When you came into the world, she held you in her arms. You thanked her by wailing like a banshee.
When you were 1 year old, she fed you and bathed you. You thanked her by crying all night long.
When you were 2 years old, she taught you to walk. You thanked her by running away when she called.
When you were 3 years old, she made all your meals with love. You thanked her by tossing your plate on the floor.
When you were 4 years old, she gave you some crayons. You thanked her by coloring the dining room table.
When you were 5 years old, she dressed you for the holidays. You thanked her by plopping into the nearest pile of mud.
When you were 6 years old, she walked you to school. You thanked her by screaming, “I’M NOT GOING!”
When you were 7 years old, she bought you a baseball. You thanked her by throwing it through the next-door-neighbor’s window.
When you were 8 years old, she handed you an ice cream. You thanked her by dripping it all over your lap.
When you were 9 years old, she paid for piano lessons. You thanked her by never even bothering to practice.
When you were 10 years old, she drove you all day, from soccer to gymnastics to one birthday party after another. You thanked her by jumping out of the car and never looking back.
When you were 11 years old, she took you and your friends to the movies. You thanked her by asking to sit in a different row.
When you were 12 years old, she warned you not to watch certain TV shows. You thanked her by waiting until she left the house.
Those teenage years
When you were 13, she suggested a haircut that was becoming. You thanked her by telling her she had no taste.
When you were 14, she paid for a month away at summer camp. You thanked her by forgetting to write a single letter.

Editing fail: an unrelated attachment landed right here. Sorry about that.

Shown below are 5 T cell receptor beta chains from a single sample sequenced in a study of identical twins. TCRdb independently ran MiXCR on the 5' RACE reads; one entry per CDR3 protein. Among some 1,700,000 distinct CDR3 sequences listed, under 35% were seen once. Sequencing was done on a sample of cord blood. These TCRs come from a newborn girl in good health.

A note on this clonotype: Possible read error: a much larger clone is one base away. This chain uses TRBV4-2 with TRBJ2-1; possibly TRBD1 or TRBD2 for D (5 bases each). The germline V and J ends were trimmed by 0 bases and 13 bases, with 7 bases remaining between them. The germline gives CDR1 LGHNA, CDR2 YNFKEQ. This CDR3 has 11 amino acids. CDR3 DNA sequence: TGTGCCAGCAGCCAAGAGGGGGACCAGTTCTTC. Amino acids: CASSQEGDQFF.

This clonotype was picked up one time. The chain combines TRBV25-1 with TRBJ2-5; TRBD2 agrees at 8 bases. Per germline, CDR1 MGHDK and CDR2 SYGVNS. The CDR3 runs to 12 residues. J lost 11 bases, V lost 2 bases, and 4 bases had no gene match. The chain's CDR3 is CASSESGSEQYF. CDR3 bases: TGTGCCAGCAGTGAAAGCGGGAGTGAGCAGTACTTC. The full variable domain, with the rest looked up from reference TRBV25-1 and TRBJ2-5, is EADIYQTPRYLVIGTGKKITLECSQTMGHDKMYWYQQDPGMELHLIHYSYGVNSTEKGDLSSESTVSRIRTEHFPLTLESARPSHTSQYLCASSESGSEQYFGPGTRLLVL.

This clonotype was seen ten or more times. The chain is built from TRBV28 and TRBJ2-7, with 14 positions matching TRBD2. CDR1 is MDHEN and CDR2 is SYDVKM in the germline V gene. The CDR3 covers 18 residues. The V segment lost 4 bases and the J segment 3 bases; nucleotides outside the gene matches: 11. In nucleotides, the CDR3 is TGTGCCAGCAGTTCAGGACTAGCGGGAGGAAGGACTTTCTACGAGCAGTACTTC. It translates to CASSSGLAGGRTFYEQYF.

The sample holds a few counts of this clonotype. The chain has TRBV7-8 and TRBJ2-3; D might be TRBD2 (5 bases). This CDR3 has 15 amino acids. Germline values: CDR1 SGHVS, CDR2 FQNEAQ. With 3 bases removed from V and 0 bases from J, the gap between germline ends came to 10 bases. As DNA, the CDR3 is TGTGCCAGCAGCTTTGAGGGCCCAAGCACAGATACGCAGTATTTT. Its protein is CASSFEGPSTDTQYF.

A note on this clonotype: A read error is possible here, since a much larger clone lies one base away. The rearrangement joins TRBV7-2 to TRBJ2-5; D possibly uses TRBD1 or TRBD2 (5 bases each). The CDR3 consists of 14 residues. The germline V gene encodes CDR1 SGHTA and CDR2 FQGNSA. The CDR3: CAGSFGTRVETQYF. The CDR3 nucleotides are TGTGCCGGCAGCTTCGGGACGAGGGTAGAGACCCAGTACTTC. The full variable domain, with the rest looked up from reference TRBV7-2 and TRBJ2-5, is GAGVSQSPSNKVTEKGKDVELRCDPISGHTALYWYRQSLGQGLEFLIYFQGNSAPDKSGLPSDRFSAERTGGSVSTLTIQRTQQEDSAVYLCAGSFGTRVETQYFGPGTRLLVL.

When you were 15, she came home from work, looking for a hug. You thanked her by having your bedroom door locked.
When you were 16, she taught you how to driver her car. You thanked her by taking it every chance you could.
When you were 17, she was expecting an important call. You thanked her by being on the phone all night.
When you were 18, she cried at your high school graduation. You thanked her by staying out partying until dawn.
Growing old and gray
When you were 19, she paid for your college tuition, drove you to campus, carried your bags. You thanked her by saying good-bye outside the dorm so you wouldn’t be embarrassed in front of your friends.
When you were 20, she asked whether you were seeing anyone. You thanked her by saying, “It’s none of your business.”
When you were 21, she suggested certain careers for your future. You thanked her by saying, “I don’t want to be like you.”
When you were 22, she hugged you at your college graduation. You thanked her by asking whether she could pay for a trip to Europe.
When you were 23, she gave you furniture for your first apartment. You thanked her by telling your friends it was ugly.
When you were 24, she met your fiance and asked about your plans for the future. You thanked her by glaring and growling, “Muuhh-ther, please!”
When you were 25, she helped to pay for your wedding, and she cried and told you how deeply she loved you. You thanked her by moving halfway across the country.
When you were 30, she called with some advice on the baby. You thanked her by telling her, “Things are different now.”
When you were 40, she called to remind you of an relative’s birthday. You thanked her by saying you were “really busy right now.”
When you were 50, she fell ill and needed you to take care of her. You thanked her by reading about the burden parents become to their children.
And then, one day, she quietly died.
And everything you never did came crashing down like thunder.
Today is Mother’s Day. And you wonder how you’ll ever repay all the loving, feeding, bathing, teaching, driving, guiding and caring you’ve received.
Well, as your mother might say:
You can start by saying, “Thank you.”
MITCH ALBOM can be reached at 1-313-223-4581 or firstname.lastname@example.org. Listen to “ALBOM IN THE AFTERNOON” 3-6 p.m. weekdays and “MONDAY SPORTS ALBOM” 6:30-8 p.m. Mondays on WJR-AM (760).